Mauritius is a paradise not only for the eyes, but also for the palate. You will find a variety of flavours and aromas from the different migrations through its history, with culinary traditions from France, India, China and Africa.
Depending on the region, rice or a variety of flat bread, called farata (paratha) by the local people, is eaten with curries. The extensive use of spices like saffron, cinnamon, cardamom, and cloves and herbs like thyme, basil, and curry leaves are the common ingredients that provide some powerful, yet subtle.
Dholl puri and roti, originally an Indian delicacy have become the fish and chips of Mauritians. Biryani from Mughal origins is a dish expertly prepared by the Muslim community, with meat mixed with spiced rice and potatoes.
The eclectic culture mix that is Mauritius gets carried through to the island’s cuisine. A spectacular mix of Indian spices, fruit from Asia and Africa, tropical vegetables, imported game and fresh seafood from the Indian Ocean is bound to tickle your taste buds.
The combination of Indian and African ingredients with the added elements of French cuisine can lay claim to being the world’s first ‘fusion cuisine’.
The most common meat in butcher’s shops are goat, chicken and venison as all three can be eaten by all religious groups on the island – pork is forbidden to the Muslims and the Hindu eat neither pork nor beef. Wild boar is also quite popular, especially during hunting season. The chosen meat can be cooked in one of a range of rich, spicy sauces including curry.
Several species of muscular fish can be substituted for meat, and octopus is particularly popular. Fresh water crayfish are farmed in the island and taste delicious simply grilled with some fresh squeezed lemon. Smaller prawns are added to curry, often alongside chicken.
Eating street food is a way of life for Mauritian people, who are often found snacking. The street vendors cater to the ordinary working class population and their prices are thus very cheap. They stock up on foods like dholl purri – wheat pancakes stuffed with mashed split peas and served with tomato sauce- and samoosas –a triangular pastry stuffed with spicy meat, vegetables or both.
You can buy many snacks on the streets of Mauritius including the famous gateaux piments (literally, chilli cakes), along with octopus curry in bread. The tomato and onion based dish called Rougaille is a variation of the French rago. The dish usually consists of meat or seafood and all Mauritians eat this dish often if not daily.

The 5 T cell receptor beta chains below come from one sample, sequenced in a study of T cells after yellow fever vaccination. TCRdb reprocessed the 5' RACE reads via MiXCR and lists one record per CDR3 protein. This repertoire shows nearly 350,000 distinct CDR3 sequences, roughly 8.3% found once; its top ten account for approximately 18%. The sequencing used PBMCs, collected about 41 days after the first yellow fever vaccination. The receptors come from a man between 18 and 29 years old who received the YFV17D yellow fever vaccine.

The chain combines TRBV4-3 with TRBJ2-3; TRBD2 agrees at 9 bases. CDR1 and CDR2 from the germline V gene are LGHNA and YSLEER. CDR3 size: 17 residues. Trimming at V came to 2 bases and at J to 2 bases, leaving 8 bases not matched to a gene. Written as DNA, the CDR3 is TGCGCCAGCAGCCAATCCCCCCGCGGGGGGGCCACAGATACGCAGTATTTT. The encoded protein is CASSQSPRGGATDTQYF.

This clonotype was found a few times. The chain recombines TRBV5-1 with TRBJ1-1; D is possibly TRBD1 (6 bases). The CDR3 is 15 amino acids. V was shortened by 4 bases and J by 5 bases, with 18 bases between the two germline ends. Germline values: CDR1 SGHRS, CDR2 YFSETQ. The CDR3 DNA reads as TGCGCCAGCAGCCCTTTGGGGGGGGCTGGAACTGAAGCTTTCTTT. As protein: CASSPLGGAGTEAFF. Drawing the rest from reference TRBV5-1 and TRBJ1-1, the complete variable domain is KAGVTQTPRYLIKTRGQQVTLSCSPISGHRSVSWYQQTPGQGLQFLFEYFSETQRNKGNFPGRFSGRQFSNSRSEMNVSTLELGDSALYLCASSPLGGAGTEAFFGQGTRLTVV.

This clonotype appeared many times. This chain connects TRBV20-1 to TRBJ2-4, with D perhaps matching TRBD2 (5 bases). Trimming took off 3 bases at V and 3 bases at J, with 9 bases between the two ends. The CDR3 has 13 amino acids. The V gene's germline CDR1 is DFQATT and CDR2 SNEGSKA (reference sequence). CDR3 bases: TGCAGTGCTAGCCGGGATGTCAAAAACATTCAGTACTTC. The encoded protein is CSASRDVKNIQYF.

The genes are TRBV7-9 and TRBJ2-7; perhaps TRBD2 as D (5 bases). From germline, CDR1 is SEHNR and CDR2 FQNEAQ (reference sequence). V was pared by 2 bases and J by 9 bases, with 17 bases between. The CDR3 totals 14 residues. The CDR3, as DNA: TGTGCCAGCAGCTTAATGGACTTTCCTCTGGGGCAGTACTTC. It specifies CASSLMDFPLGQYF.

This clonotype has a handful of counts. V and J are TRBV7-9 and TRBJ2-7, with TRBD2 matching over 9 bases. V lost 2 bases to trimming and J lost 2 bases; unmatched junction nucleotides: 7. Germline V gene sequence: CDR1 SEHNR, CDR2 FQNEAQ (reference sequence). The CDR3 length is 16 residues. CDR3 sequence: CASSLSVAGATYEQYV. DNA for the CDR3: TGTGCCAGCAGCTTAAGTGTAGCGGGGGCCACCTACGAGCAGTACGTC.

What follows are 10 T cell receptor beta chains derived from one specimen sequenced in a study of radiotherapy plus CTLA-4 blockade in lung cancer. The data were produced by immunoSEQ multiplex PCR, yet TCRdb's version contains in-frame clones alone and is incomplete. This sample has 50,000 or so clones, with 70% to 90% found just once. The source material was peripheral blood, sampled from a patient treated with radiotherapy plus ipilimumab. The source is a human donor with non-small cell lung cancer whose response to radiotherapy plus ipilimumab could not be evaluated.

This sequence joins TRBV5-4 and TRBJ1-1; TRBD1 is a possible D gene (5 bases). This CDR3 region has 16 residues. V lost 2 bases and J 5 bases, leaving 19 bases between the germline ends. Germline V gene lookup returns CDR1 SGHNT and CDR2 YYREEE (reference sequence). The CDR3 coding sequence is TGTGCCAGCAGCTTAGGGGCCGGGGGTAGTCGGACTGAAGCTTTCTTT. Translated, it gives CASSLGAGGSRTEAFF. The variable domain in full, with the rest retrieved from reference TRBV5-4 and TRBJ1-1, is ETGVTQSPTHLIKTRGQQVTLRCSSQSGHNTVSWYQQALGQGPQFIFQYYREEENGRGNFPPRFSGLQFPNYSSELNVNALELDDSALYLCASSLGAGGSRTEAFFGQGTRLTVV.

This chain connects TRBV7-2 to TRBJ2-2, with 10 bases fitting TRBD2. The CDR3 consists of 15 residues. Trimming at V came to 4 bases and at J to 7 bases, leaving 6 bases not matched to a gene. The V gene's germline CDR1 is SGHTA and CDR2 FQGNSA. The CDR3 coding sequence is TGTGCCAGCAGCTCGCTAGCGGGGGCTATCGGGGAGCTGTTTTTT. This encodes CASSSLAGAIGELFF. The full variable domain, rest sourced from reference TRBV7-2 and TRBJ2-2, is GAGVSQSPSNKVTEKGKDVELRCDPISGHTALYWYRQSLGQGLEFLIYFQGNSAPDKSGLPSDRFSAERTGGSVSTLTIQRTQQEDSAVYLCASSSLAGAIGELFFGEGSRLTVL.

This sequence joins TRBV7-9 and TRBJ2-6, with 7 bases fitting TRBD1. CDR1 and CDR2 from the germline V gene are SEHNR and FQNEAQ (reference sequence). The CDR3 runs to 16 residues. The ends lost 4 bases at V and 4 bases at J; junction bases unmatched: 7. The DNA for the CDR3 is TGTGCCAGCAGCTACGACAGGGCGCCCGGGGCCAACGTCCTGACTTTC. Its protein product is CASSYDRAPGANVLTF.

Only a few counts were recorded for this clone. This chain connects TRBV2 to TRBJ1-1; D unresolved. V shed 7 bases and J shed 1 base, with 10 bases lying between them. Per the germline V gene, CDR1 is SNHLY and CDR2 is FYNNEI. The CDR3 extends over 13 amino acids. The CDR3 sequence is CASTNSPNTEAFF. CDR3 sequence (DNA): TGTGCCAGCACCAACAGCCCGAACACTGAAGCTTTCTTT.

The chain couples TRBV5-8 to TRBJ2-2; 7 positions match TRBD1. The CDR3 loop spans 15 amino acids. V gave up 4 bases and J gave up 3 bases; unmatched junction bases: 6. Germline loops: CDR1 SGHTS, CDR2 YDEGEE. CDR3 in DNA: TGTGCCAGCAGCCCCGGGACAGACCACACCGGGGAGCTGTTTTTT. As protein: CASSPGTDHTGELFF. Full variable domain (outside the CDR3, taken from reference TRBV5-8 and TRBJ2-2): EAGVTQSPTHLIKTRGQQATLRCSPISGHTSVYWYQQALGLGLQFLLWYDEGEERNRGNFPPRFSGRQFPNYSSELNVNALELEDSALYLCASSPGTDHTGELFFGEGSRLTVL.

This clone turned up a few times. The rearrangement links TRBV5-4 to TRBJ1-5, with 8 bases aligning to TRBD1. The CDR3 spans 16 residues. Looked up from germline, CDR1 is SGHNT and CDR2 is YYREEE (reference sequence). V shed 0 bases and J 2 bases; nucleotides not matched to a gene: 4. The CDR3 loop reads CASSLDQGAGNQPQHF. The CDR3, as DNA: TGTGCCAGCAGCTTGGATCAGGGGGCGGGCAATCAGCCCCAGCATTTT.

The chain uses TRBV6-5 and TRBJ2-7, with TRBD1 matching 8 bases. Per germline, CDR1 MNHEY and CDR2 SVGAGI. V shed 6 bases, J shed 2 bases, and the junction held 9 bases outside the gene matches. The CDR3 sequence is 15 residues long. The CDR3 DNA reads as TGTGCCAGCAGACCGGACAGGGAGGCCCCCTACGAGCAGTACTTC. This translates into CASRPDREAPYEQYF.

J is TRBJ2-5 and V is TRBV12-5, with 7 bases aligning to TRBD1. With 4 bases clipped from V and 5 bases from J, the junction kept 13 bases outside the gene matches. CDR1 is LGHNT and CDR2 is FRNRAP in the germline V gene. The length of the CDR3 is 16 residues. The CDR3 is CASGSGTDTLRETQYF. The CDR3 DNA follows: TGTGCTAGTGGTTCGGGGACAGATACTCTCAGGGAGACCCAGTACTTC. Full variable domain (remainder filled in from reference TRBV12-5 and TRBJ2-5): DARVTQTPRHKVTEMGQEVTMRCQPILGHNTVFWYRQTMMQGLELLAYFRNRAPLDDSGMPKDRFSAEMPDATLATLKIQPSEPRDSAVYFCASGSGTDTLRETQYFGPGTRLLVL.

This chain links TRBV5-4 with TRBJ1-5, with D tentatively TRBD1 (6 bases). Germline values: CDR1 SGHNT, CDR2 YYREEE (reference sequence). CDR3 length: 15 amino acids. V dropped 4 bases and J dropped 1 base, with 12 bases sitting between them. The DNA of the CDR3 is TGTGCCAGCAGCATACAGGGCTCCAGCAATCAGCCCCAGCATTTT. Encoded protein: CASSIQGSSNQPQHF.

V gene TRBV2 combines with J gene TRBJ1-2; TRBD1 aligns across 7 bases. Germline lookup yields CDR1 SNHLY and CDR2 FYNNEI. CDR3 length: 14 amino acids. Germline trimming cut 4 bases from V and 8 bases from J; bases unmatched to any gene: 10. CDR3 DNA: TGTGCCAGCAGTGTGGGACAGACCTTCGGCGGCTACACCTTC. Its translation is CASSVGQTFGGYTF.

Mauritians have a sweet tooth and make many types of ‘gateaux’, as they are called. The cakes vary and you can find cakes very much like at home and others similar to Indian sweets like Gulab Jamun and Rasgulla among many others.
The higher class hotels work hard on their cuisine. Attention to detail is key, as the quality and variety of their food will have a high impact on client satisfaction. Hotel executive chefs are kings of the kitchen with vast experience world cuisine.
Major hotels will always have a range of international dishes to enjoy ant the quality is outstanding. The finest ingredients are imported to provide an authentic taste.
Breakfasts on Mauritius are great, especially at the open kitchen hotels like Le Touessrok and Le Paradis, where staff will prepare your English-style breakfast or pancakes while you wait.
Most hotels will offer a Mauritian buffet once a week, but the spices and hot flavours are often downplayed to suit the blandest of palates.
I had the best Indian food EVER at Shanti Maurice in Mauritius. Wow, you can just never tire of the world class cuisine at Shanti Maurice. I cannot wait until my next visit! I will need to make a plan to visit again!
Mauritius produces a wide range of cane rum. It is very cheap and is a nice drink when mixed with cola and ice. Don’t forget the coconut water with a dash of lime and a splash of local rum over ice.
If you are staying in a hotel where the drinks are wildly expensive consider collecting your tipples while you are out and about from the local village shops or supermarkets where the prices are much cheaper.
The local beer Phoenix is considered to be one of the best in the world and costs around 30 rupees for a pint. The local Black Eagle beer, brewed in Nouvelle France is one to watch out for as well.
Try visiting the Medine Estate Refinery shop at Bambous, on the west of the Island, for a wide variety of locally produced rums and liquors.